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Edmonton
November 13, 2019

Doctor’s Penthouse Goes Under the Knife

When Dr. Ryan Oland got tired with his penthouse’s decor, interior designer Jacqueline Hoshizaki was called in for an emergency operation.

Photography by Curtis Comeau; Styling by Leslie Chevalier

Above:¬†Homeowner Ryan Oland’s living room blends contemporary and mid-century modern style. The coffee table, side table and chair are refinished pieces from his childhood cabin.


When The Garneau on Whyte Avenue opened in 1997, the trendy transformation of the historic St. Joseph’s Hospital into upscale urban condos was touted as one of Edmonton’s best revitalization success stories. Ryan Oland watched the project with interest while attending the University of Alberta’s faculty of medicine. And, then, in his first year of practice, he purchased a penthouse loft at one of the coolest addresses in the heart of Old Strathcona.

That was eight years ago and, as much as Oland still loves his loft’s location, its interior had fallen out-of-sync with his up-to-the-minute lifestyle. Funny how even the cutting edge dulls with time. When you’re tall, talented and look like you belong on the set of Grey’s Anatomy, having a hip home that reflects your urbane life is important.

The Garneau condo is Oland’s primary residence, a place to relax and entertain. He has another no-frills utilitarian condo in Stony Plain across from the WestView Health Centre, where he crashes intern-style after his shifts there as chief of emergency staff. It’s full of old dishes and furniture dating back to his dorm-room days, unlike his Edmonton residence showcasing the new life he’s created as a successful physician and assistant clinical professor.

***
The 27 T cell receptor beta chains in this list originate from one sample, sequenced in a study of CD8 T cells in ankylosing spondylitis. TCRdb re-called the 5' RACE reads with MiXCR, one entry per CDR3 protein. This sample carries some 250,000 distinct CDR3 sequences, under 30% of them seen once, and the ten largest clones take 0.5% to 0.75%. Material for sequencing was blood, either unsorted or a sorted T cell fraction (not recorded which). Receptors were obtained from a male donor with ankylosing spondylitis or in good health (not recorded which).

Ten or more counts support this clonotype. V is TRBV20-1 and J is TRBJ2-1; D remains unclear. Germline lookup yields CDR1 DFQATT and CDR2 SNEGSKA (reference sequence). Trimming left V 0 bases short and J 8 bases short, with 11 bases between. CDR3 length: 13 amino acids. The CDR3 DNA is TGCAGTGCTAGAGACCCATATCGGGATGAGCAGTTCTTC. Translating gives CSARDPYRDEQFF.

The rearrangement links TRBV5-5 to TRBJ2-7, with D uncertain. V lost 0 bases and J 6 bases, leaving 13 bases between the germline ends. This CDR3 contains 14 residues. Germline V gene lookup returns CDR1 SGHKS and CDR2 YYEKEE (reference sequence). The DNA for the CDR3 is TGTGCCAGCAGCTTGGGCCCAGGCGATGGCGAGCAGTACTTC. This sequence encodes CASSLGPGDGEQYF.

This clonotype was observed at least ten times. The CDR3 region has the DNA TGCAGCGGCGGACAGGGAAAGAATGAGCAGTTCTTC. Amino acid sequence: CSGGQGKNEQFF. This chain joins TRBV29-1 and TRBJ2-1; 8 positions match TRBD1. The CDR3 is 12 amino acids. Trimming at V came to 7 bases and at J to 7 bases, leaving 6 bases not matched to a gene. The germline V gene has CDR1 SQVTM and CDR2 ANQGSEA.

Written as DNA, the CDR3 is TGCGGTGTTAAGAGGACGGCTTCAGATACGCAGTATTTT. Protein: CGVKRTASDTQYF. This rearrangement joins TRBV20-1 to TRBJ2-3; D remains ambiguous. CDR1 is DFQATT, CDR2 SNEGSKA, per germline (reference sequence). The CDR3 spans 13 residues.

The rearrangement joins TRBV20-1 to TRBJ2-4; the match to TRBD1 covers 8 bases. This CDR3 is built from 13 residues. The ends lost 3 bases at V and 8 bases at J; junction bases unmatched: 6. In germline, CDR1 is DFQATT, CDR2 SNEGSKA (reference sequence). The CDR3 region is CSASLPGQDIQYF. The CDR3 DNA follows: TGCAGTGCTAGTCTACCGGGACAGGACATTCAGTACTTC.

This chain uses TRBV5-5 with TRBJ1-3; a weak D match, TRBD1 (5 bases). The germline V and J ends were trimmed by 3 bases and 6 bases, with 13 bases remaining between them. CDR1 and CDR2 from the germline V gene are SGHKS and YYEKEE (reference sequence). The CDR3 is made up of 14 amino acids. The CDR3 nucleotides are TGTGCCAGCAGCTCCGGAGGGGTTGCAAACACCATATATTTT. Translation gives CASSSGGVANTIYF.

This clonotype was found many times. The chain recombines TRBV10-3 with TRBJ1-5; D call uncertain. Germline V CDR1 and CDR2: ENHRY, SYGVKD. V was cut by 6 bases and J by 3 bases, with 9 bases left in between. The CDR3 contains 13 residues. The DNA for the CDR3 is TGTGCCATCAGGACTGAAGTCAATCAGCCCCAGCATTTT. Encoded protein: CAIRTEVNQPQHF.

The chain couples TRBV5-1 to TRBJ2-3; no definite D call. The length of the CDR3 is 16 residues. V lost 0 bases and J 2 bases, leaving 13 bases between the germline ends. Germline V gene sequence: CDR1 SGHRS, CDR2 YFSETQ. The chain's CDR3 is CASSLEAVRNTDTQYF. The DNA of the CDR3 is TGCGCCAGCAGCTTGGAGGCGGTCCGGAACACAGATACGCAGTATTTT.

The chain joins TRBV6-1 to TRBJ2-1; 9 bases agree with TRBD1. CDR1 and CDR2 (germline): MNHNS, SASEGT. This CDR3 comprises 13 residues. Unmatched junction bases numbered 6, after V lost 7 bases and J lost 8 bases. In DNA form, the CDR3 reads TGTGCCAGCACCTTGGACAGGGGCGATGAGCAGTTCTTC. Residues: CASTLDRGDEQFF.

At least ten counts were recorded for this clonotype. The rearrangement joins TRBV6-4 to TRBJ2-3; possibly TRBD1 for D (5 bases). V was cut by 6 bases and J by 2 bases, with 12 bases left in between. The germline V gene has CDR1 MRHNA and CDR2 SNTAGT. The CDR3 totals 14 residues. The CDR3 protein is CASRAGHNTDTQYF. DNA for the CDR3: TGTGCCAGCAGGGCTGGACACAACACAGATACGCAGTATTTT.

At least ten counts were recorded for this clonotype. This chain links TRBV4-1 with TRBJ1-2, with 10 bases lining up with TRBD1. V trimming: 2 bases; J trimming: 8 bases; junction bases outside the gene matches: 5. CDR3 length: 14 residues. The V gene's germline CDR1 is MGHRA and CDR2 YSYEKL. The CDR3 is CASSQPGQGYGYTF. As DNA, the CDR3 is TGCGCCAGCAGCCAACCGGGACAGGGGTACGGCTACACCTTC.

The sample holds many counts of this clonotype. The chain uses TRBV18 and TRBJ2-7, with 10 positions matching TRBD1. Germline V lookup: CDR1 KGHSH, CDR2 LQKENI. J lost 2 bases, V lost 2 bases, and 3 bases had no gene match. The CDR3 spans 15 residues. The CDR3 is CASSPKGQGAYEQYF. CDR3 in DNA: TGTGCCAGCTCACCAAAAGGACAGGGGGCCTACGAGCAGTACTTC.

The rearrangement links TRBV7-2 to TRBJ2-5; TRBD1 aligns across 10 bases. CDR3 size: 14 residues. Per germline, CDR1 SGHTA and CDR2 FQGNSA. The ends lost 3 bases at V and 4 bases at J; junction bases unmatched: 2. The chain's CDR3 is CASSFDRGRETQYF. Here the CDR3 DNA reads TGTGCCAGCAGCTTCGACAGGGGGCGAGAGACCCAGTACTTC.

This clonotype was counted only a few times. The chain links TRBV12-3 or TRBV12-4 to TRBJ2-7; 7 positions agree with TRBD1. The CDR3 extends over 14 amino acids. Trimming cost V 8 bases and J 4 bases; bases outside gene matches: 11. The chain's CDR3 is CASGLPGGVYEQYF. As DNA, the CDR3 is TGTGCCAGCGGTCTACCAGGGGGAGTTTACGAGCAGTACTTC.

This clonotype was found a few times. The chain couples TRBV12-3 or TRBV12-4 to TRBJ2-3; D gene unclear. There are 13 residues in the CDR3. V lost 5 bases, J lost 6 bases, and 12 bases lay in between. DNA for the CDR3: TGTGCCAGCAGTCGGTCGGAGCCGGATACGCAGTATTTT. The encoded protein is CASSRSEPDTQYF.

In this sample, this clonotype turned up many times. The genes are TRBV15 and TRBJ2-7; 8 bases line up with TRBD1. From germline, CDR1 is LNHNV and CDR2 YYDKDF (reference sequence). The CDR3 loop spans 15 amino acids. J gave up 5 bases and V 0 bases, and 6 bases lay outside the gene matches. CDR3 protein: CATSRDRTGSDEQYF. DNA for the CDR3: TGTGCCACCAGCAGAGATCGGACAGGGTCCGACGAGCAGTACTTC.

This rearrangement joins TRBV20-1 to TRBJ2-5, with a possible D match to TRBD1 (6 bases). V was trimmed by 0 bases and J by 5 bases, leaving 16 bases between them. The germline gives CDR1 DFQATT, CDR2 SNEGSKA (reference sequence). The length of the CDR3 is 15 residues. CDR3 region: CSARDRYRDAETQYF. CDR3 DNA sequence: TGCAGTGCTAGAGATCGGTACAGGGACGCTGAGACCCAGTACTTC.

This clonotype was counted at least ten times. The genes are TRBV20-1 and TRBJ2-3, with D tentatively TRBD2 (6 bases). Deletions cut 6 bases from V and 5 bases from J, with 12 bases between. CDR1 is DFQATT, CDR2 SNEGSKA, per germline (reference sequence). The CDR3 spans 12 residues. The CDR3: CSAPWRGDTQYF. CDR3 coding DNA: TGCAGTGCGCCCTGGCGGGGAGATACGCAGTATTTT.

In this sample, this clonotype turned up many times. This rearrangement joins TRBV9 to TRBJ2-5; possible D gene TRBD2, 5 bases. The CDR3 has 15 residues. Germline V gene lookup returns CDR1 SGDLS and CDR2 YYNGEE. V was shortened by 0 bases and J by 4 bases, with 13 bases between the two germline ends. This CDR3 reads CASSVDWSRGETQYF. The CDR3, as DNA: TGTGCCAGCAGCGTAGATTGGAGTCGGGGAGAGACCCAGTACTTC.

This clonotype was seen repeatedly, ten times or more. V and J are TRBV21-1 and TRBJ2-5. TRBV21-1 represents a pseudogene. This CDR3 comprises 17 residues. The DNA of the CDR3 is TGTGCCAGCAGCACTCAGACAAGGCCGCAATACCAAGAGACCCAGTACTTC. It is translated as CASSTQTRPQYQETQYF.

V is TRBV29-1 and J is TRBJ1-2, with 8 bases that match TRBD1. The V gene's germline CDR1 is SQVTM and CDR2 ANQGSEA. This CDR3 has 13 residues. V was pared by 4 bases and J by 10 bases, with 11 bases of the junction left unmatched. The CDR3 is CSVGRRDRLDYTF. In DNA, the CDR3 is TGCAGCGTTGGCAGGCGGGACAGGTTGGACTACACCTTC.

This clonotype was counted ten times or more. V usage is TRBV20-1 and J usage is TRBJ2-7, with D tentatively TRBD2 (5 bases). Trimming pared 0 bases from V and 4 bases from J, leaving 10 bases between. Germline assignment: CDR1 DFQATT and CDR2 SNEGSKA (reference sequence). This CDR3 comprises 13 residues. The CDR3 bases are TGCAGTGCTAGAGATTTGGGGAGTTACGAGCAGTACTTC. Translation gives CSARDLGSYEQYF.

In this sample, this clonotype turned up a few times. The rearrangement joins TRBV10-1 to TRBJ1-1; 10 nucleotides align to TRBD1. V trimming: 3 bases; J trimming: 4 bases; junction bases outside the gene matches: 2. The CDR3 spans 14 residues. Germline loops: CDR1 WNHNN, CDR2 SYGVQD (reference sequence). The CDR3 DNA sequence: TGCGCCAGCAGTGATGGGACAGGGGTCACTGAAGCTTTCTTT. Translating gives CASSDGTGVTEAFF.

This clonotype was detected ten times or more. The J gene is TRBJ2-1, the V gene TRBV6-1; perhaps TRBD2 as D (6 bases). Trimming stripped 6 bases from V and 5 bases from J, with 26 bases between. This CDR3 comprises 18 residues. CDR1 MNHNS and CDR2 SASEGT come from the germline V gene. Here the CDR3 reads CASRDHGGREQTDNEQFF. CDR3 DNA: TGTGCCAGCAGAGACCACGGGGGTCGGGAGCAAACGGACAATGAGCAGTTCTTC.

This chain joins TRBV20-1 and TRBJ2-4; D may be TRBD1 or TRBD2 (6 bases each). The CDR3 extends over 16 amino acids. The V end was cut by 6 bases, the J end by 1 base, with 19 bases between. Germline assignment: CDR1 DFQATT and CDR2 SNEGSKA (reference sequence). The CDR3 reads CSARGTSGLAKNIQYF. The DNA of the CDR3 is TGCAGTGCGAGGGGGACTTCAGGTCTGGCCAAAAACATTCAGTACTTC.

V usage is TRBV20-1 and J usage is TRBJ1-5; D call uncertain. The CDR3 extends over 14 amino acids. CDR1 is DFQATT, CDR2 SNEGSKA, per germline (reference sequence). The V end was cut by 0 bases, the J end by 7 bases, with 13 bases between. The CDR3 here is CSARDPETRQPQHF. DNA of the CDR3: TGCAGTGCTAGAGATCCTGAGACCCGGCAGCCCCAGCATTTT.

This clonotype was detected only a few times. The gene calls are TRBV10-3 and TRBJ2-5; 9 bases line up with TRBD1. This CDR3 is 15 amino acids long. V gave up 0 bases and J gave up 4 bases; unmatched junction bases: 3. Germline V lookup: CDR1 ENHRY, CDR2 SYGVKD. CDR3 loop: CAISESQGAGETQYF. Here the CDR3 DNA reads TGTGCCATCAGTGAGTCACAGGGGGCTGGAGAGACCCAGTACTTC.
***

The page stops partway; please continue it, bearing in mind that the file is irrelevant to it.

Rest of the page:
Oland turned to Edmonton designer Jacqueline Hoshizaki of J. Hoshizaki Designs for his penthouse’s upgrade. “The space looked dated in spite of its cool setting,” says Hoshizaki. “Ryan needed something more modern – a single man’s space with more sex appeal. That didn’t mean creating a party pad; that’s an old-fashioned approach. What today’s modern single man wants is a sleek, functional interior with the hip vibe that comes from high-end materials and good design.”

Oland doesn’t know a lot about design, but he knows what he likes. He did his homework. He tore pages from magazines to show what he was after and discussed details with Hoshizaki. “But it’s not like I wanted to go shopping with Jackie,” Oland jokes. “We developed a two-choices strategy. She’d narrow options down to two and I’d pick one. It worked well for both of us.”

Oland temporarily moved his Garneau belongings to his Stony Plain condo and booked a six-week ski trip to New Zealand during the reno project. But, of course, as most projects do, it ended up taking twice as long.

Prior to leaving, he had to confront his most difficult renovation decision and cut down a rubber plant. The plant had been a fixture for years, thriving in the strong sunlight that streams through the condo’s large windows. As it grew larger, Oland propped it up against the spiral staircase where it really took off, intertwining itself between the railings all the way up to top floor then beyond to the skylight. He hacked it back, then let Jackie get to work.

Above: The spiral staircase is the anchor to the rest of the condo’s design.


Since The Garneau is a designated historic site, Hoshizaki couldn’t make major structural changes. But that didn’t pose design limitations since Hoshizaki and Oland agreed that the bones of the home were great. Instead, the biggest challenge was dealing with the electrical system